Glossy, glamorous and ultimately shocking this film from Greenpeace expertly plays on our emotions to leave viewers vulnerable to the stark message they want to push home.

The Little Explorer: Greenpeace

This may be an expensive looking film but this campaigning video from Greenpeace has a simple and easily repeatable idea for charity videos: sometimes telling us a clever story is far more important than telling us the bare facts.

Made to highlight the dangers facing the Arctic from over-fishing this film avoids shots of icebergs, polar bears or dead fish. Instead it tells the story of a little girl playing make believe: we see her make a cardboard diving suit and transform her living room into a torchlit undersea world. There’s no voice over and no facts or figures. Instead the film concentrates on building an emotional connection, and our feelings towards the little girl and our sense of shared wonder for her undersea world are crucial to leaving us vulnerable for the final sting in the tail.

Films like this are made to be tools that open people’s minds to a new situation and provoke them to find out more. They’re made to watched and to be shared by audiences who may never have given a second thought to Arctic fishing.  They’re not designed to tell the audience everything about an issue and they’re not made to simply to be fund-raising vehicles: they’re designed to send audiences to micro-sites where that information is available.


Produced by Don’t Panic and directed by Simon Mitchell.


Let video do what it does best – show people something wonderful or something they’ve not seen before. Tell them a story.

Use context: a film doesn’t need to explain everything about an issue. Once you’ve used a film to grab people’s attention, then you can use your website or a micro-site to point them towards more detail and offer then a chance to get involved.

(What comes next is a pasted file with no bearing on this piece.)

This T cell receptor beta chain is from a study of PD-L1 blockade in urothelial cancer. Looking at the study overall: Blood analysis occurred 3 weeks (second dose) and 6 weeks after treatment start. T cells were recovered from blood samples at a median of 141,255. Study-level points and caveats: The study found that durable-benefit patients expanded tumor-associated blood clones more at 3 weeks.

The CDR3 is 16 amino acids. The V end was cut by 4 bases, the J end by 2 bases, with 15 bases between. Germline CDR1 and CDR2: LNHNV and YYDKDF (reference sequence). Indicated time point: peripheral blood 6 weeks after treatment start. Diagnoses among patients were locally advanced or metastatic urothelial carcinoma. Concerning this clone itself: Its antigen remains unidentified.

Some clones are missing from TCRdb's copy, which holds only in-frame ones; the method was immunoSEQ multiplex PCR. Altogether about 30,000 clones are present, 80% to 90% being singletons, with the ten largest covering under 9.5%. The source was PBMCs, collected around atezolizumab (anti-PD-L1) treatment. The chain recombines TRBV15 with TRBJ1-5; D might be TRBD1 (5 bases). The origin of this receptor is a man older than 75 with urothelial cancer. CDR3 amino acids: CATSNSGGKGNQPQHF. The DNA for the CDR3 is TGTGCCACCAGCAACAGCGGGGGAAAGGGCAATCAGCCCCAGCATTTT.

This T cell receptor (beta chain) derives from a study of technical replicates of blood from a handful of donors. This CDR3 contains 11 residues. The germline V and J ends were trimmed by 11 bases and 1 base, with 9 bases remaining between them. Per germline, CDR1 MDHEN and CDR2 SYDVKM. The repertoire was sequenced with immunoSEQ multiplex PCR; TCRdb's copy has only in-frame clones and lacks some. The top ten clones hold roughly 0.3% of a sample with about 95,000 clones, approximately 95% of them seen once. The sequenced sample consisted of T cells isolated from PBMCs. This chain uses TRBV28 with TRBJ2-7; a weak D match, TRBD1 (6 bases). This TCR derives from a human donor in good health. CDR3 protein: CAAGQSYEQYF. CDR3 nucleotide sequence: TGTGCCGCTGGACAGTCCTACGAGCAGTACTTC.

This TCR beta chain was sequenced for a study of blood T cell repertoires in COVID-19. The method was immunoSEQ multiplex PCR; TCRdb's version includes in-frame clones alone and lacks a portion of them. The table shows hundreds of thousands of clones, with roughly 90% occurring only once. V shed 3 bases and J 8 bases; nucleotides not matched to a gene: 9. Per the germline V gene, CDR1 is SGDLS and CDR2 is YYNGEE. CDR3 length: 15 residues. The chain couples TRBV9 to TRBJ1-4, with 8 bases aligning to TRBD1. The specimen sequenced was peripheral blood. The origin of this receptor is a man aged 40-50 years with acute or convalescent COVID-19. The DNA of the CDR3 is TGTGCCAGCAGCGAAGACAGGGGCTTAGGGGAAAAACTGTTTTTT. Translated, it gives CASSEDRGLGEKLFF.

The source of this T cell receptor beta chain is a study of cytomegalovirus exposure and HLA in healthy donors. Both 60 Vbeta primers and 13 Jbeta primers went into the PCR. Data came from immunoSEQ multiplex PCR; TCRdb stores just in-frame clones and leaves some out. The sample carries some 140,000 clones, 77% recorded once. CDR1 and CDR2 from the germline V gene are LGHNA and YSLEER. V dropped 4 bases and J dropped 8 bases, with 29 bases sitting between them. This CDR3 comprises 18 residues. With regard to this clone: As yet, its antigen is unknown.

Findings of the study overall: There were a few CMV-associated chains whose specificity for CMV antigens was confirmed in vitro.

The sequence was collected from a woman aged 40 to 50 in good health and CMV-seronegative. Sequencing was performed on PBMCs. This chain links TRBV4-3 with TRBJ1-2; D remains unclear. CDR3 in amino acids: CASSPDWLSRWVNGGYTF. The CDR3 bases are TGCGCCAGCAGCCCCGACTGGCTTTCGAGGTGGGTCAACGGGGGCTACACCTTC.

Plan the journey: make sure you let people know what they’re supposed to do next. Tell them to go to your website, tell them to click on the next film or tell them to find our more. And then give them the tools.

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Jeremy Jeffs is a documentary film maker with 15 years experience of directing films for BBC, Channel 4, National Geographic and PBS. He’s recently finished work on a history of China, with broadcaster Michael Wood and his recent feature documentary, Bette Bourne, was shown at the London Film Festival, Sheffield International Documentary Festival and the V&A. More about Jeremy

Magneto Films Logo London video producersMagneto Films is an award winning production company that specialises in working with the charity sector, not-for-profits and the public sector. We specialise in telling real stories, working with casestudies and real people to make films that move people to action. More about Magneto Films

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